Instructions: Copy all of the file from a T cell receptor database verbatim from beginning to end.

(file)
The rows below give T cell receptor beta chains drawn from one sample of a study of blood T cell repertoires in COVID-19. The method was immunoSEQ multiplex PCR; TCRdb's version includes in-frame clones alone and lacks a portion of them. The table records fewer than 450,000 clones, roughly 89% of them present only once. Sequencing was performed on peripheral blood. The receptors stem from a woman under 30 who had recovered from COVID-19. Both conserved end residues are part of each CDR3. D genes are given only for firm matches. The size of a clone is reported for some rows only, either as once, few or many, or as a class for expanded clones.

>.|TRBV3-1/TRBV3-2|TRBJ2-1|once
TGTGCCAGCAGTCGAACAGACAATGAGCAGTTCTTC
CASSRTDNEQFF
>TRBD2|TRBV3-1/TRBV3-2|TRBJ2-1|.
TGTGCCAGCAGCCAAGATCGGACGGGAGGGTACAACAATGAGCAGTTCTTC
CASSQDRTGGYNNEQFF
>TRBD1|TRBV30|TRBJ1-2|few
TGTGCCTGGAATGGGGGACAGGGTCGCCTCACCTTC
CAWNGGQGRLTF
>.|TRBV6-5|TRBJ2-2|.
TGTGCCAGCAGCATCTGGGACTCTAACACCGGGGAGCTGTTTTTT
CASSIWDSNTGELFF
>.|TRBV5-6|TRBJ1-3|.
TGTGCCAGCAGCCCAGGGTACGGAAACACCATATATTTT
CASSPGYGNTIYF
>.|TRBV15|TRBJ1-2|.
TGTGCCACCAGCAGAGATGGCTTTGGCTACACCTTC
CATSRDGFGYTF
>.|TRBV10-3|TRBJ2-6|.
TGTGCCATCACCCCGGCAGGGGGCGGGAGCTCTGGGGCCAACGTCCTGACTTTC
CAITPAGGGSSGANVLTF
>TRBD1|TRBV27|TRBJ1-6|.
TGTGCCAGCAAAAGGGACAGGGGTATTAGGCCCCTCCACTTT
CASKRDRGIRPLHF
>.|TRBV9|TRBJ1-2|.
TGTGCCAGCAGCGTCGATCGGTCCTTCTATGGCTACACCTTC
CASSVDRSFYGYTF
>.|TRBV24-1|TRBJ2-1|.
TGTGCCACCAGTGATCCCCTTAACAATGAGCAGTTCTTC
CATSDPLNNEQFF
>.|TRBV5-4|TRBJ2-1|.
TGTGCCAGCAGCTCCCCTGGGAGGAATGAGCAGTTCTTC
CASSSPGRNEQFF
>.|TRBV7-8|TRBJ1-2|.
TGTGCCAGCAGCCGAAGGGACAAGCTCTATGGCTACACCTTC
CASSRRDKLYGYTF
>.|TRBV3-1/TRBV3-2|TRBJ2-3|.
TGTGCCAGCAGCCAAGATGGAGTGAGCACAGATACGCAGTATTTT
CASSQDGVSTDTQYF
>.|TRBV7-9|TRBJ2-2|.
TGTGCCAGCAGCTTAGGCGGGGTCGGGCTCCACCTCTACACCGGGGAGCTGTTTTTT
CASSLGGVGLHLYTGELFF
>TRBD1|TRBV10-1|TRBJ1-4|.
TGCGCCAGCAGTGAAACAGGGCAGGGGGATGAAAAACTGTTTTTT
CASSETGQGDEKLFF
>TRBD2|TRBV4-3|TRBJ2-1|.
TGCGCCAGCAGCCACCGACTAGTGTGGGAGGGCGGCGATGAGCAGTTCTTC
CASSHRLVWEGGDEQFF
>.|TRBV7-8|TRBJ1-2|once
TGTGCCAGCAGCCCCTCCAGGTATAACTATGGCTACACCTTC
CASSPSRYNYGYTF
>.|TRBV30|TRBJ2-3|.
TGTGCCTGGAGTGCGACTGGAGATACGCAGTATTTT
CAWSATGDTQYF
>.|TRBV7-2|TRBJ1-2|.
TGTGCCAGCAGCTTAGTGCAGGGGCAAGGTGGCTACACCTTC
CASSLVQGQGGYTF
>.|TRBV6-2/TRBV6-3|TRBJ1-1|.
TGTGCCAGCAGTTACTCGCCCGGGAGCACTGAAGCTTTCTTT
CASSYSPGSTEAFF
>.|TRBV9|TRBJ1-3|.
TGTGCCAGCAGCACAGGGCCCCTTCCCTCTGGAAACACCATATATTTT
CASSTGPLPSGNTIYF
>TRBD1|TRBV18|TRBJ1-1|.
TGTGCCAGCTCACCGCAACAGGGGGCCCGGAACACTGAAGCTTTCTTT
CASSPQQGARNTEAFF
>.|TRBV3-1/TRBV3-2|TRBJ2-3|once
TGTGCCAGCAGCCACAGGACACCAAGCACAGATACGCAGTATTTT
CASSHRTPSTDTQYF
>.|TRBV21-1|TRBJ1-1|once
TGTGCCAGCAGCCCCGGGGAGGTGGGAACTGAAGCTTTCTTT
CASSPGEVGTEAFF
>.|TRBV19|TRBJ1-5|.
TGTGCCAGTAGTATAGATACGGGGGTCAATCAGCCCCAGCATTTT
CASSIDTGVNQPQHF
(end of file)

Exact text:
The rows below give T cell receptor beta chains drawn from one sample of a study of blood T cell repertoires in COVID-19. The method was immunoSEQ multiplex PCR; TCRdb's version includes in-frame clones alone and lacks a portion of them. The table records fewer than 450,000 clones, roughly 89% of them present only once. Sequencing was performed on peripheral blood. The receptors stem from a woman under 30 who had recovered from COVID-19. Both conserved end residues are part of each CDR3. D genes are given only for firm matches. The size of a clone is reported for some rows only, either as once, few or many, or as a class for expanded clones.

>.|TRBV3-1/TRBV3-2|TRBJ2-1|once
TGTGCCAGCAGTCGAACAGACAATGAGCAGTTCTTC
CASSRTDNEQFF
>TRBD2|TRBV3-1/TRBV3-2|TRBJ2-1|.
TGTGCCAGCAGCCAAGATCGGACGGGAGGGTACAACAATGAGCAGTTCTTC
CASSQDRTGGYNNEQFF
>TRBD1|TRBV30|TRBJ1-2|few
TGTGCCTGGAATGGGGGACAGGGTCGCCTCACCTTC
CAWNGGQGRLTF
>.|TRBV6-5|TRBJ2-2|.
TGTGCCAGCAGCATCTGGGACTCTAACACCGGGGAGCTGTTTTTT
CASSIWDSNTGELFF
>.|TRBV5-6|TRBJ1-3|.
TGTGCCAGCAGCCCAGGGTACGGAAACACCATATATTTT
CASSPGYGNTIYF
>.|TRBV15|TRBJ1-2|.
TGTGCCACCAGCAGAGATGGCTTTGGCTACACCTTC
CATSRDGFGYTF
>.|TRBV10-3|TRBJ2-6|.
TGTGCCATCACCCCGGCAGGGGGCGGGAGCTCTGGGGCCAACGTCCTGACTTTC
CAITPAGGGSSGANVLTF
>TRBD1|TRBV27|TRBJ1-6|.
TGTGCCAGCAAAAGGGACAGGGGTATTAGGCCCCTCCACTTT
CASKRDRGIRPLHF
>.|TRBV9|TRBJ1-2|.
TGTGCCAGCAGCGTCGATCGGTCCTTCTATGGCTACACCTTC
CASSVDRSFYGYTF
>.|TRBV24-1|TRBJ2-1|.
TGTGCCACCAGTGATCCCCTTAACAATGAGCAGTTCTTC
CATSDPLNNEQFF
>.|TRBV5-4|TRBJ2-1|.
TGTGCCAGCAGCTCCCCTGGGAGGAATGAGCAGTTCTTC
CASSSPGRNEQFF
>.|TRBV7-8|TRBJ1-2|.
TGTGCCAGCAGCCGAAGGGACAAGCTCTATGGCTACACCTTC
CASSRRDKLYGYTF
>.|TRBV3-1/TRBV3-2|TRBJ2-3|.
TGTGCCAGCAGCCAAGATGGAGTGAGCACAGATACGCAGTATTTT
CASSQDGVSTDTQYF
>.|TRBV7-9|TRBJ2-2|.
TGTGCCAGCAGCTTAGGCGGGGTCGGGCTCCACCTCTACACCGGGGAGCTGTTTTTT
CASSLGGVGLHLYTGELFF
>TRBD1|TRBV10-1|TRBJ1-4|.
TGCGCCAGCAGTGAAACAGGGCAGGGGGATGAAAAACTGTTTTTT
CASSETGQGDEKLFF
>TRBD2|TRBV4-3|TRBJ2-1|.
TGCGCCAGCAGCCACCGACTAGTGTGGGAGGGCGGCGATGAGCAGTTCTTC
CASSHRLVWEGGDEQFF
>.|TRBV7-8|TRBJ1-2|once
TGTGCCAGCAGCCCCTCCAGGTATAACTATGGCTACACCTTC
CASSPSRYNYGYTF
>.|TRBV30|TRBJ2-3|.
TGTGCCTGGAGTGCGACTGGAGATACGCAGTATTTT
CAWSATGDTQYF
>.|TRBV7-2|TRBJ1-2|.
TGTGCCAGCAGCTTAGTGCAGGGGCAAGGTGGCTACACCTTC
CASSLVQGQGGYTF
>.|TRBV6-2/TRBV6-3|TRBJ1-1|.
TGTGCCAGCAGTTACTCGCCCGGGAGCACTGAAGCTTTCTTT
CASSYSPGSTEAFF
>.|TRBV9|TRBJ1-3|.
TGTGCCAGCAGCACAGGGCCCCTTCCCTCTGGAAACACCATATATTTT
CASSTGPLPSGNTIYF
>TRBD1|TRBV18|TRBJ1-1|.
TGTGCCAGCTCACCGCAACAGGGGGCCCGGAACACTGAAGCTTTCTTT
CASSPQQGARNTEAFF
>.|TRBV3-1/TRBV3-2|TRBJ2-3|once
TGTGCCAGCAGCCACAGGACACCAAGCACAGATACGCAGTATTTT
CASSHRTPSTDTQYF
>.|TRBV21-1|TRBJ1-1|once
TGTGCCAGCAGCCCCGGGGAGGTGGGAACTGAAGCTTTCTTT
CASSPGEVGTEAFF
>.|TRBV19|TRBJ1-5|.
TGTGCCAGTAGTATAGATACGGGGGTCAATCAGCCCCAGCATTTT
CASSIDTGVNQPQHF